The Young Man's Guide to the Harmonious
Development of Christian Character

by Harvey Newcomb, 1847


Did it ever occur to you to inquire why all civilized people have their food prepared at particular hours, and all the family sit at table together? Why not have the food prepared, and placed where everyone can go and eat, whenever he pleases, by himself? One great advantage of having a whole family sit together, and partake of their meals at the same time, is, that it brings them together in a social way, every day. But for this, and the assembling of the family at prayers, they might not all meet at once for a long time. But eating together is a mark of friendship; and it tends to promote social feeling. In a well-regulated family, also, it is a means of great improvement, both of mind and manners. It is, in fact, a school of good manners. You will perceive, then, how very important it is, that your behavior at table should always be regulated by the rules of propriety. If you acquire vulgar habits here, or practice rudeness, you will find it difficult to overcome them; and they will make you appear to great disadvantage.

I shall mention a few things to be observed, at the table, by one who would maintain a character for good breeding. And, first of all, be not tardy in taking your place at the table. In a well-regulated family, the master of the family waits until all are seated before he asks a blessing. Suppose there are five people at the table, and you hinder them all by your tardiness three minutes, you waste fifteen minutes of precious time. To those who set a proper value upon time, this is a great evil. There is no need of it; you may as easily be at your seat in time as too late. When called to a meal, never wait to finish what you are doing, but promptly leave it, and proceed to your place. Above all, do not delay until after the blessing, and so sit down to your food like a heathen.

The table is a place for easy, cheerful, social fellowship; but some children make it a place of noisy clamor. The younger members of the family should leave it for the parents (and guests, if there are any,) to take the lead in conversation. It does not appear well for a very young person to be forward and talkative at table. You should generally wait until you are spoken to; or, if you wish to make an inquiry or a remark, do it in a modest, unassuming way, not raising your voice, nor spinning out a story. And be especially careful not to interrupt any other person. Sensible people will get a very unfavorable impression concerning you, if they see you bold and talkative at table. Yet you should never appear inattentive to what others are saying. Be not so intent on discussing the contents of your plate, as not to observe the movements of others, or to hear their conversation. Show your interest in what is said by occasional glances at the speaker, and by the expression of your countenance; but be not too anxious to put a word in yourself. Some children make themselves ridiculous, by always joining in, and making their remarks, when older people are speaking, often giving a grave opinion of some matter about which they know nothing.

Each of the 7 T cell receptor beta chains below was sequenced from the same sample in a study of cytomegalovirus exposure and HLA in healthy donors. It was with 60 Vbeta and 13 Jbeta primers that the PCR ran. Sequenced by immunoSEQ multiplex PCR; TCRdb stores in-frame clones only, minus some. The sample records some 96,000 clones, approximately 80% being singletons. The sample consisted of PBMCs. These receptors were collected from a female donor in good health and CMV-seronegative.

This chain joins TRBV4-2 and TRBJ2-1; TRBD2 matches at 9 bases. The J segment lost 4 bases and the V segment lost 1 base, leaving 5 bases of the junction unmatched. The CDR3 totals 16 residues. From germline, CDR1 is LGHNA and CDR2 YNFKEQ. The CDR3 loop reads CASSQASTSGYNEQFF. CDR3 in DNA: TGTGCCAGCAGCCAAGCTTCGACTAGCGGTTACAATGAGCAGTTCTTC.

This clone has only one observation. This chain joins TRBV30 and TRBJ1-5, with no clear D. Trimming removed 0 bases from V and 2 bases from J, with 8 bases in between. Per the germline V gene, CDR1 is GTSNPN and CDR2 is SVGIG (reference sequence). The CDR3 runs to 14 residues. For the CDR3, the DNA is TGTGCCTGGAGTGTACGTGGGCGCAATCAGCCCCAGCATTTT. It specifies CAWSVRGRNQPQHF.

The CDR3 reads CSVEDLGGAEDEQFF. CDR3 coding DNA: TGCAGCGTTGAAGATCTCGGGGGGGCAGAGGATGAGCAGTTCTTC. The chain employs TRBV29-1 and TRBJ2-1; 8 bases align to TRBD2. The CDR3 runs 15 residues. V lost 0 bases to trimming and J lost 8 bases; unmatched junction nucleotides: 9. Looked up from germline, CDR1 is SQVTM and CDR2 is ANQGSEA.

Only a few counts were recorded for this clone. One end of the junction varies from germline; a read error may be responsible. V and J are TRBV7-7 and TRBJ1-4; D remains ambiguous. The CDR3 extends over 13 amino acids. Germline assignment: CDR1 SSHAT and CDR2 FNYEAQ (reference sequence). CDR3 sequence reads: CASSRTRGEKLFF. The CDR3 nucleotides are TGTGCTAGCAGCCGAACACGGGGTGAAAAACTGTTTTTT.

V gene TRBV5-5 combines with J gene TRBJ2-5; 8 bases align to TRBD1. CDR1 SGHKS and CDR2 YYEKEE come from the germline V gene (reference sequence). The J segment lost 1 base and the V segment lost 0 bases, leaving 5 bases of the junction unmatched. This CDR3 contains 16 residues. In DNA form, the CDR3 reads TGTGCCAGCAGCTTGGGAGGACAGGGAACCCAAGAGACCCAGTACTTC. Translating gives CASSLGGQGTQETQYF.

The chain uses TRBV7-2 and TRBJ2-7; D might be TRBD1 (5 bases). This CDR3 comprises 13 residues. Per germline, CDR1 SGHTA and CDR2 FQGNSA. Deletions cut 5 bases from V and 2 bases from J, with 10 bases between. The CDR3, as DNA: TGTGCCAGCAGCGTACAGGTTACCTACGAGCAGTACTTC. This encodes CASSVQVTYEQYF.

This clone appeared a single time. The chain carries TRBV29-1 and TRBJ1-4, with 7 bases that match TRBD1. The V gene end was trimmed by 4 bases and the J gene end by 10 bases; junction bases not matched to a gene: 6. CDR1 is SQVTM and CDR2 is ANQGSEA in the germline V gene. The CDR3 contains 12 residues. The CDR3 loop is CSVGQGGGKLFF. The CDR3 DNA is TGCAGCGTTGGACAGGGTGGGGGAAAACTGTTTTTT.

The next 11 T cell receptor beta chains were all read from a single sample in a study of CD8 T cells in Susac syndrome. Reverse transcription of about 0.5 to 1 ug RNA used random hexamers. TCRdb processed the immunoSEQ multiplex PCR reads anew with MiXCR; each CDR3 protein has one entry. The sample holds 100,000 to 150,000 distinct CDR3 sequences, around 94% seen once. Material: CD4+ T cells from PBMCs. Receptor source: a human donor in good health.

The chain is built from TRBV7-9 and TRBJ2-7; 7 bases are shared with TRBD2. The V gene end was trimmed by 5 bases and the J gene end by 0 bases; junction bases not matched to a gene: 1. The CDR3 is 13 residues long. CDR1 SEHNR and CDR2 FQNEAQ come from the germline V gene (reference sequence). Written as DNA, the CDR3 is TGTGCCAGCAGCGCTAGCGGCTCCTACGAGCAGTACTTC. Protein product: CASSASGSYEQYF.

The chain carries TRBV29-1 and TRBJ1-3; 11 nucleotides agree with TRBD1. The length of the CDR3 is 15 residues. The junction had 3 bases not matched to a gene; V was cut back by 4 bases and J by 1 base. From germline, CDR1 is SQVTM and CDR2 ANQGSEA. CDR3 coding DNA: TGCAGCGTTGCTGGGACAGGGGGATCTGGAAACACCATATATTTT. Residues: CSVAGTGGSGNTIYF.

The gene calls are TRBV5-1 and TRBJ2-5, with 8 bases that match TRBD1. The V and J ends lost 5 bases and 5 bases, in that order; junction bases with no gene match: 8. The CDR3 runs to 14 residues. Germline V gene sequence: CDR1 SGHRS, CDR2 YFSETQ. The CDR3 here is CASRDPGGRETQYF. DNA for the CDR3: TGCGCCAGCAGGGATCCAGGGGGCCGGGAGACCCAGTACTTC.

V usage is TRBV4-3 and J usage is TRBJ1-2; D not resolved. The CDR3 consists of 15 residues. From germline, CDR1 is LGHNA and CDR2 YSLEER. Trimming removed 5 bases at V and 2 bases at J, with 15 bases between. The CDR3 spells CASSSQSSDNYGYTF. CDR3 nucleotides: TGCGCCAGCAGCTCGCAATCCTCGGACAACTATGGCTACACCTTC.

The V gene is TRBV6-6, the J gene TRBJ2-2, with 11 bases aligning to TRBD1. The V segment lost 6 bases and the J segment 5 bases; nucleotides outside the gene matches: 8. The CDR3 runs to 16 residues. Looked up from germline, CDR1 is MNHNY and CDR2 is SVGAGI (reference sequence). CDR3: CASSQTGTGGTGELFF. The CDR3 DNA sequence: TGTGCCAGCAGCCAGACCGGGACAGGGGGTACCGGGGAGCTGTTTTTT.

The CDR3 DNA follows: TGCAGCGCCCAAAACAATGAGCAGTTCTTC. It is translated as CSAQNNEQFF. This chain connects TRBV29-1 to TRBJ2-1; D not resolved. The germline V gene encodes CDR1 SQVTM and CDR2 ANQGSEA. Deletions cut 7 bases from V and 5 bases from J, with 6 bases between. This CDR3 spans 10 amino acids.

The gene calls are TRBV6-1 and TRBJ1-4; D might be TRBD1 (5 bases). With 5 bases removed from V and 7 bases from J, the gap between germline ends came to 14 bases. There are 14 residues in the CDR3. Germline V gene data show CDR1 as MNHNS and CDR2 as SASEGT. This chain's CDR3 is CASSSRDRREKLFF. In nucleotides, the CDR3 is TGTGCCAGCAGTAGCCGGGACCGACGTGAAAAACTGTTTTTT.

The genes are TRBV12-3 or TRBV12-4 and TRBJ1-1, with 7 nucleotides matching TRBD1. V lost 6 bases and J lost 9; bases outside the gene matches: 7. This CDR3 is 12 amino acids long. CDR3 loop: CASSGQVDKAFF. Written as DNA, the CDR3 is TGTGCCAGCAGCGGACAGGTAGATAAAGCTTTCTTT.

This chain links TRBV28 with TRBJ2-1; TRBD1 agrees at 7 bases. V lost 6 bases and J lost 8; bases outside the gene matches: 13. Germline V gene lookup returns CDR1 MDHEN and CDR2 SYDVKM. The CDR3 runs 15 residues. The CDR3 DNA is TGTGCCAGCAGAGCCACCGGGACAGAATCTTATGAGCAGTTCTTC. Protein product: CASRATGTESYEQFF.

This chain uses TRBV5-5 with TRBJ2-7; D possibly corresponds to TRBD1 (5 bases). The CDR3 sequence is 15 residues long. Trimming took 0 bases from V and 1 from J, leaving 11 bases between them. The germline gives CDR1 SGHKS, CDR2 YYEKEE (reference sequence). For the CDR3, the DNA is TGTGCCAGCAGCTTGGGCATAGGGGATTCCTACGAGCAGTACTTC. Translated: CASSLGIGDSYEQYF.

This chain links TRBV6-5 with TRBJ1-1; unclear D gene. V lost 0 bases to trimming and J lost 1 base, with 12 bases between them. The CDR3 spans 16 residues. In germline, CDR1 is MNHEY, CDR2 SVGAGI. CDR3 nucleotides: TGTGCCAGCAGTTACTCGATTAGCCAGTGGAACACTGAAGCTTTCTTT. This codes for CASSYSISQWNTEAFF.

Be helpful to others, without staring at them, or neglecting your own plate. You may keep your eye on the movements around you, to pass a cup and saucer, to notice if any one near you needs helping, and to help any dish that is within your reach. By so doing, you may greatly relieve your father and mother, who must be very busy, if they help all the family. By cultivating a close observation, and studying to know and anticipate the needs of others, you will be able to do these things in a genteel and graceful manner, without appearing obtrusive or forward.

Study propriety. If asked what you will be helped to, do not answer in an indefinite manner, saying, you "have no choice;" for this will put the master of the house to the inconvenience of choosing for you. Do not wait, after you are asked, to determine what you will have, but answer promptly; and do not be particular in your choice. To be very particular in the choice of food is not agreeable to good breeding. Never ask for what is not on the table. Do not make remarks respecting the food; and avoid expressing your likes and dislikes of particular articles. One of your age should not appear to be an epicure. Show your praise of the food set before you, by the good nature and relish with which you partake of it; but do not eat so fast as to appear voracious. Never put on sour looks, nor turn up your nose at your food. This is unmannerly, and a serious affront to the mistress of the table. Be careful to use your knife and fork as other people do, and to know when to lay them down, and when to hold them in your hands. Be careful not to drop your food, nor to spill liquids on the cloth. Do not leave the table before the family withdraw from it, unless it is necessary; and then, ask to be excused. Neither linger to finish your meal, after you perceive the rest have finished.

Besides what I have mentioned, there are a great many nameless little things, that go to make up good manners at table, which you must learn by studying the rules of propriety, and observing the behavior of others.